by Shannine Daniel, The Sunday Times, Colombo, May 29, 2022
The Noolaham digital library was initially a Tamil language “virtual library” which contained documents, books, manuscripts, videos, photos and other material in the Tamil language. Established in 2005, it has since expanded to include books and other documents in Sinhala, English, Sanskrit, Dutch and French.
However, Noolaham is still recognised primarily as a Tamil language digital library as its main aim was to protect and preserve the digitally documented heritage of Sri Lanka’s Tamil and Tamil-speaking communities, says Kopinath Thillainathan, one of the founders and directors of the Noolaham Foundation. The non-profit organisation conducts the digitisation and archival process of the library.
While books and other printed material can be found on Noolaham, drawings, photos of famous people, places and events, old radio recordings in Tamil, invitations, notices and letters, more than 250 old songs from Tamil speaking communities in Sri Lanka, a couple of old Tamil films and even recordings of research talks held on Zoom, can be found on Aavanaham which is the foundation’s multimedia repository with an archive of digital documents, images, audio and video content and more.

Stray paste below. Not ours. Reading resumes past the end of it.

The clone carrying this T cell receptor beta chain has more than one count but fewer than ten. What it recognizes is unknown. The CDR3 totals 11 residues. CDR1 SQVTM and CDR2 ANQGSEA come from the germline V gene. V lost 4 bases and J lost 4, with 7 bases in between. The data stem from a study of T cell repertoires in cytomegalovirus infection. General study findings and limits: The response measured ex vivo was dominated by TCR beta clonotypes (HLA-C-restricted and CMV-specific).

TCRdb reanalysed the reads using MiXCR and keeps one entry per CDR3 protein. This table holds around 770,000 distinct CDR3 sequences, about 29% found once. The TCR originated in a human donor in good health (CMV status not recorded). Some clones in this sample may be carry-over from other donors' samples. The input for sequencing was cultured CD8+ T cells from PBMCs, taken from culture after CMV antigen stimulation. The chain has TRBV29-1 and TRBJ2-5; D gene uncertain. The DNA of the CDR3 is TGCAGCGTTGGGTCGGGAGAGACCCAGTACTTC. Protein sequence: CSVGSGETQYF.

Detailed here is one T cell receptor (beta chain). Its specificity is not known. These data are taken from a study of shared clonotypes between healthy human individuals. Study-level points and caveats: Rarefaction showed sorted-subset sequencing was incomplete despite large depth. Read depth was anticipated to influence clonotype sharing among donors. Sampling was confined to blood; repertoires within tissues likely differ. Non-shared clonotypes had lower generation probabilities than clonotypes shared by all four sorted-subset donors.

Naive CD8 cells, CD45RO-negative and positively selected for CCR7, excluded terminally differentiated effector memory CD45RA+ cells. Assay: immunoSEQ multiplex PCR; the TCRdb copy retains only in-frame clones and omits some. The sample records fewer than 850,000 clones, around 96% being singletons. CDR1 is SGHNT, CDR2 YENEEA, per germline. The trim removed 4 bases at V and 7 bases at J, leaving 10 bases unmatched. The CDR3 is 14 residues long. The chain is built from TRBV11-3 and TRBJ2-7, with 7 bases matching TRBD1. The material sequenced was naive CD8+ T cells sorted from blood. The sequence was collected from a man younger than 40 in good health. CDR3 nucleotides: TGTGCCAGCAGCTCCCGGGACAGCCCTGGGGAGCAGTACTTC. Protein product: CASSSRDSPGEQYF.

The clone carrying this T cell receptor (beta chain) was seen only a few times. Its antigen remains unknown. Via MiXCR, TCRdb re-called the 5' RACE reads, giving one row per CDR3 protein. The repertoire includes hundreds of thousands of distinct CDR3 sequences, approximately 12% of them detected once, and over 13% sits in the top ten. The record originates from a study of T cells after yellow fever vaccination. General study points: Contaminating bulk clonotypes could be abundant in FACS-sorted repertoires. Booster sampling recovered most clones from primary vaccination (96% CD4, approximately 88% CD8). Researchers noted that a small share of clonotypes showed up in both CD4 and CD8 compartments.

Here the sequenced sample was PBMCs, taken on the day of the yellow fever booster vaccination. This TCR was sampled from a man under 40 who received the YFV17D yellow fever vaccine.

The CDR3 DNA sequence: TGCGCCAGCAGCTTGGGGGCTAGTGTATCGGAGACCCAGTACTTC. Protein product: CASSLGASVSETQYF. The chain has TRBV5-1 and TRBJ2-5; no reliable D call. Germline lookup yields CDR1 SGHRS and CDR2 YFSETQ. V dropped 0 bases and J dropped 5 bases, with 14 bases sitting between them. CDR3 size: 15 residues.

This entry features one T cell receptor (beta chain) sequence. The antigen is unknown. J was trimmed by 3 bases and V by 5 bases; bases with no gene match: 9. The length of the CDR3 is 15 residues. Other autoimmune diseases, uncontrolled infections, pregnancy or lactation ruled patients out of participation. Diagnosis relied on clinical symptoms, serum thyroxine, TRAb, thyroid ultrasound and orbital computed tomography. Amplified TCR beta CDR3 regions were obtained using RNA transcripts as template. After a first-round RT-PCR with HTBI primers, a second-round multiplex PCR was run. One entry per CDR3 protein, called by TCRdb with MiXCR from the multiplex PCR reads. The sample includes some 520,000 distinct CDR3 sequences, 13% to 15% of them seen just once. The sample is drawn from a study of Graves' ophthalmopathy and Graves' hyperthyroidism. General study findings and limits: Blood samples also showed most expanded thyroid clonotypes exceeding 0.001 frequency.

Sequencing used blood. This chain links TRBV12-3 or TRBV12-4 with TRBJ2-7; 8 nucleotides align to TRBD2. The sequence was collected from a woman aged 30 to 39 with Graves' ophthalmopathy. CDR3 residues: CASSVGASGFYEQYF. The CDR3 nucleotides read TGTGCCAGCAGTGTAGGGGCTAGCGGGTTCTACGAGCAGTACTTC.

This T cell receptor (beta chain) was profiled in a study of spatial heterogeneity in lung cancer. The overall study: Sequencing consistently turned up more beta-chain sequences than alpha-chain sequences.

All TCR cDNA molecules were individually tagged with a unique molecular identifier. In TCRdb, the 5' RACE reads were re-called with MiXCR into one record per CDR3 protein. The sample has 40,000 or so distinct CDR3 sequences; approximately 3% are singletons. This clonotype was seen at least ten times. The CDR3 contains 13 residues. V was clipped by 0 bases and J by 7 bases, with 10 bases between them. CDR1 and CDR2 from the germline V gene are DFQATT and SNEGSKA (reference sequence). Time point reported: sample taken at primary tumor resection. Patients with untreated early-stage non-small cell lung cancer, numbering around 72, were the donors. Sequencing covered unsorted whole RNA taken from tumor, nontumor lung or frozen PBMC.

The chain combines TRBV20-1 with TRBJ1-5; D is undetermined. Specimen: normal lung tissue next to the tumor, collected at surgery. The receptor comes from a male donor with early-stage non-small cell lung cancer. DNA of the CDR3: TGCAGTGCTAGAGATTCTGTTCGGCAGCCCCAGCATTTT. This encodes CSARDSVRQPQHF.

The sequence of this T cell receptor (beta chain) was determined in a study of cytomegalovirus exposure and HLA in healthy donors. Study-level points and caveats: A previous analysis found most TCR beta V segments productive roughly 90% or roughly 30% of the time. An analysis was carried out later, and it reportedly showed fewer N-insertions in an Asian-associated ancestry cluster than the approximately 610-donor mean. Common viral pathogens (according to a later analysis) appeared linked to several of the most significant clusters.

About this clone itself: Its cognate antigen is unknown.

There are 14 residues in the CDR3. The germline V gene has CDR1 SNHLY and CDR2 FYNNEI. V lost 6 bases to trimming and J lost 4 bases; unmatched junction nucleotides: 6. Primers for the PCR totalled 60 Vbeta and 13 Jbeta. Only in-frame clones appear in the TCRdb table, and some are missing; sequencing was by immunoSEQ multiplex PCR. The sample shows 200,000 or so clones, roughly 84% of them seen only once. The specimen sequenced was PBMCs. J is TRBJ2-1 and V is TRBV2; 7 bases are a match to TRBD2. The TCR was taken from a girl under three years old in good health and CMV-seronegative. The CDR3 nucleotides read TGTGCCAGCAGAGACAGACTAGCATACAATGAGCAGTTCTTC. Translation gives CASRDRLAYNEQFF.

The Noolaham Foundation also conducts the Oral History Project, a collection of interviews with people and has so far archived “stories” or oral histories of around 500 individuals from all walks of life, among them teachers, musicians, farmers, craftsmen and women.
“At the moment around 100,000 documents and digital objects including photos and audio clips are available, and we plan to upgrade our library so more researchers can benefit from it,” said Mr Thilainathan.
Shaseevan Ganeshanathan, one of the foundation’s directors says their main goal is to become Sri Lanka’s pioneering digital library. As it is a “community library”, he welcomes researchers, academics and school and university students to browse its extensive digital library and Aavanaham’s multimedia repository.
Other projects by the foundation include a Muslim Archive and the Malaiyaham Archive, which documents the culture and heritage of the Sri Lankan Muslims and up-country Tamils, and the Pallikoodam Open Educational Resources webpage which provides Tamil and Tamil-speaking school children with access to online textbooks and other educational material such as past paper books.
Ola leaf or palmyra leaf manuscripts can be found in the Noolaham Foundation’s Manuscripts Archive. These manuscripts written in Tamil belong to the medieval and late modern periods of Sri Lankan history and cover topics such as traditional medicine, law, history, technology and religion.
As a community organisation, Noolaham has volunteers and donors from across the globe.
Most of the digitising work is done in Jaffna,where most of the foundation’s equipment is located, but Noolaham also has offices in other locations including Colombo, Malaiyaham and Akkaraipattu. It also has “chapters” around the world, in countries like Norway, Canada, USA and Australia, which collect books for digitisation, raise funds and spread awareness.
For more information see: https://noolahamfoundation.org/web/